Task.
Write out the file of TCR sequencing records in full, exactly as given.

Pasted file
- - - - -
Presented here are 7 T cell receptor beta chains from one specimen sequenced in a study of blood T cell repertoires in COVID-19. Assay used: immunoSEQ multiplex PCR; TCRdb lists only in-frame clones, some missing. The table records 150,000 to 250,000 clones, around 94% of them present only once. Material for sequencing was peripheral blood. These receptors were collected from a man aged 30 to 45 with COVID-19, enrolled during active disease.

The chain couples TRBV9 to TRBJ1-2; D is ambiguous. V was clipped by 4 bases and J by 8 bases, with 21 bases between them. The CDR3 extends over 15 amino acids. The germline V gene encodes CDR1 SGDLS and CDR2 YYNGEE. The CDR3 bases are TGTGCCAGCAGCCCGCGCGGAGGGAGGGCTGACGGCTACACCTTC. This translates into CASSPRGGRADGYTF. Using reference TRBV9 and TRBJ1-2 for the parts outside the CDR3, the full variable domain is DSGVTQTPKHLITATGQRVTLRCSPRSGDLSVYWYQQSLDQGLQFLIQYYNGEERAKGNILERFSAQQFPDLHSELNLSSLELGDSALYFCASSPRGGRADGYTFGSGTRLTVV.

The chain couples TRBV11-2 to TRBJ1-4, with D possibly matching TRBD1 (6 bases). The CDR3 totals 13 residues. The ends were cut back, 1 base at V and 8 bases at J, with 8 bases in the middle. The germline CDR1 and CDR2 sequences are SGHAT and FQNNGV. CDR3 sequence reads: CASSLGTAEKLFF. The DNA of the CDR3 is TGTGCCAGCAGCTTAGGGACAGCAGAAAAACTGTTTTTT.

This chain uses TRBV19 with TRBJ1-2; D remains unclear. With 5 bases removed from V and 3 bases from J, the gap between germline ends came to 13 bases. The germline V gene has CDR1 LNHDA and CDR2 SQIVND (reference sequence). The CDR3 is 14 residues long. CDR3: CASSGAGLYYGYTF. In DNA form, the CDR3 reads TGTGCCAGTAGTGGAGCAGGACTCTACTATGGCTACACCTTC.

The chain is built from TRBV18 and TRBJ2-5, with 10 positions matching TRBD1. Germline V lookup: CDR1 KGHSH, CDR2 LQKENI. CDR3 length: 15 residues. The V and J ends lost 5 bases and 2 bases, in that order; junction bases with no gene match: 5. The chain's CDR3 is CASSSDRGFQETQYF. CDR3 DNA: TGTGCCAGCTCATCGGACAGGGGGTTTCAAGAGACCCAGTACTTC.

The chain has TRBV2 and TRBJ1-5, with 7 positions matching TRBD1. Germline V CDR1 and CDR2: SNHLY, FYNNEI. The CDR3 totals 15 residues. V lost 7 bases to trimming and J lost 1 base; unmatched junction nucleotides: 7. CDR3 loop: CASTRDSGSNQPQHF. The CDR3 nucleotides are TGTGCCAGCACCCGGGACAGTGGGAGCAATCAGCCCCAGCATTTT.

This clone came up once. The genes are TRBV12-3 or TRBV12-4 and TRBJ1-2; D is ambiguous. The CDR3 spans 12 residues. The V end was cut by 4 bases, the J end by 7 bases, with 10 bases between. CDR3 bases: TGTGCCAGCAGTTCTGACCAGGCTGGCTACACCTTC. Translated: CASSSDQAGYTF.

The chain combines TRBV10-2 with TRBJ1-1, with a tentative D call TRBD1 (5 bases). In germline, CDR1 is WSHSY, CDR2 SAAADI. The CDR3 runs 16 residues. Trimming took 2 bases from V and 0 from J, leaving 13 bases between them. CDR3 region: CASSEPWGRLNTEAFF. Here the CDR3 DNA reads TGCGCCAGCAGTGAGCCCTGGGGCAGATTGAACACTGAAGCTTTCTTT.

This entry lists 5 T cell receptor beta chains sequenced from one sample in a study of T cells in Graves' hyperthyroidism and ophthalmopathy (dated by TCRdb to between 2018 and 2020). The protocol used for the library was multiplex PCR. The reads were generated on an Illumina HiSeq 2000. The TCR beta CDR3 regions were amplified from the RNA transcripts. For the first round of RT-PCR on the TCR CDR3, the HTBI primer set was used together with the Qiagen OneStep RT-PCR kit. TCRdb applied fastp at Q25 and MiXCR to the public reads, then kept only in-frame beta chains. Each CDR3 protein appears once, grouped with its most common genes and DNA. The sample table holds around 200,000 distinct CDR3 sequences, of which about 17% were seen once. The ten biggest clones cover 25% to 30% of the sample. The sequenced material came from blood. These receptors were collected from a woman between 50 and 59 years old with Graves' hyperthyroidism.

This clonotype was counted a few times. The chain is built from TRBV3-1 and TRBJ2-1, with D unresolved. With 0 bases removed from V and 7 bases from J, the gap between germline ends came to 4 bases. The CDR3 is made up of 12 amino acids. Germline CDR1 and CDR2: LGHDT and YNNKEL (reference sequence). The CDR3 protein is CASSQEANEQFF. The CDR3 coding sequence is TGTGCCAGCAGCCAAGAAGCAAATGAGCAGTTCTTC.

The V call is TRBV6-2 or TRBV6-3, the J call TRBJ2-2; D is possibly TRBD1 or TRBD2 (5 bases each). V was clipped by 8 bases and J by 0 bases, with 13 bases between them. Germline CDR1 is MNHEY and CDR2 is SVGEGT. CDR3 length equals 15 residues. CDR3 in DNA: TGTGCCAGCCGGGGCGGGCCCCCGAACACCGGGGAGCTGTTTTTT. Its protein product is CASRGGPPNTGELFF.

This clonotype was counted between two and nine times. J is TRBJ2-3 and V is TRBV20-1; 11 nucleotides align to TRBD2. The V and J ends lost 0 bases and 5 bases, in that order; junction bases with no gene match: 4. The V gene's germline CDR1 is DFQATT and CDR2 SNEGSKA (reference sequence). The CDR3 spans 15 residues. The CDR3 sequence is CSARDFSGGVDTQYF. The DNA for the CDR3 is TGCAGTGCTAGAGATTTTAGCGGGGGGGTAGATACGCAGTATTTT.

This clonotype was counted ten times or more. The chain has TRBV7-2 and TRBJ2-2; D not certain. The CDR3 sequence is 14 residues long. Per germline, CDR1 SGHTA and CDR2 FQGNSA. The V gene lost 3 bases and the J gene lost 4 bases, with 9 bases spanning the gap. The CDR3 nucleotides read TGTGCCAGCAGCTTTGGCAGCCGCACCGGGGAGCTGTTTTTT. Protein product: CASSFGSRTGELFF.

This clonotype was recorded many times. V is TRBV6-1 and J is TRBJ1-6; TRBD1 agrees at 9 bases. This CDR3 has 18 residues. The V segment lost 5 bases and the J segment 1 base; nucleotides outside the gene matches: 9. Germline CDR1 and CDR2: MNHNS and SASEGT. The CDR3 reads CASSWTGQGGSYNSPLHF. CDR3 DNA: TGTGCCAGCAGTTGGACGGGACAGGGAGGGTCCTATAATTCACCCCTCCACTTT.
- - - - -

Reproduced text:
Presented here are 7 T cell receptor beta chains from one specimen sequenced in a study of blood T cell repertoires in COVID-19. Assay used: immunoSEQ multiplex PCR; TCRdb lists only in-frame clones, some missing. The table records 150,000 to 250,000 clones, around 94% of them present only once. Material for sequencing was peripheral blood. These receptors were collected from a man aged 30 to 45 with COVID-19, enrolled during active disease.

The chain couples TRBV9 to TRBJ1-2; D is ambiguous. V was clipped by 4 bases and J by 8 bases, with 21 bases between them. The CDR3 extends over 15 amino acids. The germline V gene encodes CDR1 SGDLS and CDR2 YYNGEE. The CDR3 bases are TGTGCCAGCAGCCCGCGCGGAGGGAGGGCTGACGGCTACACCTTC. This translates into CASSPRGGRADGYTF. Using reference TRBV9 and TRBJ1-2 for the parts outside the CDR3, the full variable domain is DSGVTQTPKHLITATGQRVTLRCSPRSGDLSVYWYQQSLDQGLQFLIQYYNGEERAKGNILERFSAQQFPDLHSELNLSSLELGDSALYFCASSPRGGRADGYTFGSGTRLTVV.

The chain couples TRBV11-2 to TRBJ1-4, with D possibly matching TRBD1 (6 bases). The CDR3 totals 13 residues. The ends were cut back, 1 base at V and 8 bases at J, with 8 bases in the middle. The germline CDR1 and CDR2 sequences are SGHAT and FQNNGV. CDR3 sequence reads: CASSLGTAEKLFF. The DNA of the CDR3 is TGTGCCAGCAGCTTAGGGACAGCAGAAAAACTGTTTTTT.

This chain uses TRBV19 with TRBJ1-2; D remains unclear. With 5 bases removed from V and 3 bases from J, the gap between germline ends came to 13 bases. The germline V gene has CDR1 LNHDA and CDR2 SQIVND (reference sequence). The CDR3 is 14 residues long. CDR3: CASSGAGLYYGYTF. In DNA form, the CDR3 reads TGTGCCAGTAGTGGAGCAGGACTCTACTATGGCTACACCTTC.

The chain is built from TRBV18 and TRBJ2-5, with 10 positions matching TRBD1. Germline V lookup: CDR1 KGHSH, CDR2 LQKENI. CDR3 length: 15 residues. The V and J ends lost 5 bases and 2 bases, in that order; junction bases with no gene match: 5. The chain's CDR3 is CASSSDRGFQETQYF. CDR3 DNA: TGTGCCAGCTCATCGGACAGGGGGTTTCAAGAGACCCAGTACTTC.

The chain has TRBV2 and TRBJ1-5, with 7 positions matching TRBD1. Germline V CDR1 and CDR2: SNHLY, FYNNEI. The CDR3 totals 15 residues. V lost 7 bases to trimming and J lost 1 base; unmatched junction nucleotides: 7. CDR3 loop: CASTRDSGSNQPQHF. The CDR3 nucleotides are TGTGCCAGCACCCGGGACAGTGGGAGCAATCAGCCCCAGCATTTT.

This clone came up once. The genes are TRBV12-3 or TRBV12-4 and TRBJ1-2; D is ambiguous. The CDR3 spans 12 residues. The V end was cut by 4 bases, the J end by 7 bases, with 10 bases between. CDR3 bases: TGTGCCAGCAGTTCTGACCAGGCTGGCTACACCTTC. Translated: CASSSDQAGYTF.

The chain combines TRBV10-2 with TRBJ1-1, with a tentative D call TRBD1 (5 bases). In germline, CDR1 is WSHSY, CDR2 SAAADI. The CDR3 runs 16 residues. Trimming took 2 bases from V and 0 from J, leaving 13 bases between them. CDR3 region: CASSEPWGRLNTEAFF. Here the CDR3 DNA reads TGCGCCAGCAGTGAGCCCTGGGGCAGATTGAACACTGAAGCTTTCTTT.

This entry lists 5 T cell receptor beta chains sequenced from one sample in a study of T cells in Graves' hyperthyroidism and ophthalmopathy (dated by TCRdb to between 2018 and 2020). The protocol used for the library was multiplex PCR. The reads were generated on an Illumina HiSeq 2000. The TCR beta CDR3 regions were amplified from the RNA transcripts. For the first round of RT-PCR on the TCR CDR3, the HTBI primer set was used together with the Qiagen OneStep RT-PCR kit. TCRdb applied fastp at Q25 and MiXCR to the public reads, then kept only in-frame beta chains. Each CDR3 protein appears once, grouped with its most common genes and DNA. The sample table holds around 200,000 distinct CDR3 sequences, of which about 17% were seen once. The ten biggest clones cover 25% to 30% of the sample. The sequenced material came from blood. These receptors were collected from a woman between 50 and 59 years old with Graves' hyperthyroidism.

This clonotype was counted a few times. The chain is built from TRBV3-1 and TRBJ2-1, with D unresolved. With 0 bases removed from V and 7 bases from J, the gap between germline ends came to 4 bases. The CDR3 is made up of 12 amino acids. Germline CDR1 and CDR2: LGHDT and YNNKEL (reference sequence). The CDR3 protein is CASSQEANEQFF. The CDR3 coding sequence is TGTGCCAGCAGCCAAGAAGCAAATGAGCAGTTCTTC.

The V call is TRBV6-2 or TRBV6-3, the J call TRBJ2-2; D is possibly TRBD1 or TRBD2 (5 bases each). V was clipped by 8 bases and J by 0 bases, with 13 bases between them. Germline CDR1 is MNHEY and CDR2 is SVGEGT. CDR3 length equals 15 residues. CDR3 in DNA: TGTGCCAGCCGGGGCGGGCCCCCGAACACCGGGGAGCTGTTTTTT. Its protein product is CASRGGPPNTGELFF.

This clonotype was counted between two and nine times. J is TRBJ2-3 and V is TRBV20-1; 11 nucleotides align to TRBD2. The V and J ends lost 0 bases and 5 bases, in that order; junction bases with no gene match: 4. The V gene's germline CDR1 is DFQATT and CDR2 SNEGSKA (reference sequence). The CDR3 spans 15 residues. The CDR3 sequence is CSARDFSGGVDTQYF. The DNA for the CDR3 is TGCAGTGCTAGAGATTTTAGCGGGGGGGTAGATACGCAGTATTTT.

This clonotype was counted ten times or more. The chain has TRBV7-2 and TRBJ2-2; D not certain. The CDR3 sequence is 14 residues long. Per germline, CDR1 SGHTA and CDR2 FQGNSA. The V gene lost 3 bases and the J gene lost 4 bases, with 9 bases spanning the gap. The CDR3 nucleotides read TGTGCCAGCAGCTTTGGCAGCCGCACCGGGGAGCTGTTTTTT. Protein product: CASSFGSRTGELFF.

This clonotype was recorded many times. V is TRBV6-1 and J is TRBJ1-6; TRBD1 agrees at 9 bases. This CDR3 has 18 residues. The V segment lost 5 bases and the J segment 1 base; nucleotides outside the gene matches: 9. Germline CDR1 and CDR2: MNHNS and SASEGT. The CDR3 reads CASSWTGQGGSYNSPLHF. CDR3 DNA: TGTGCCAGCAGTTGGACGGGACAGGGAGGGTCCTATAATTCACCCCTCCACTTT.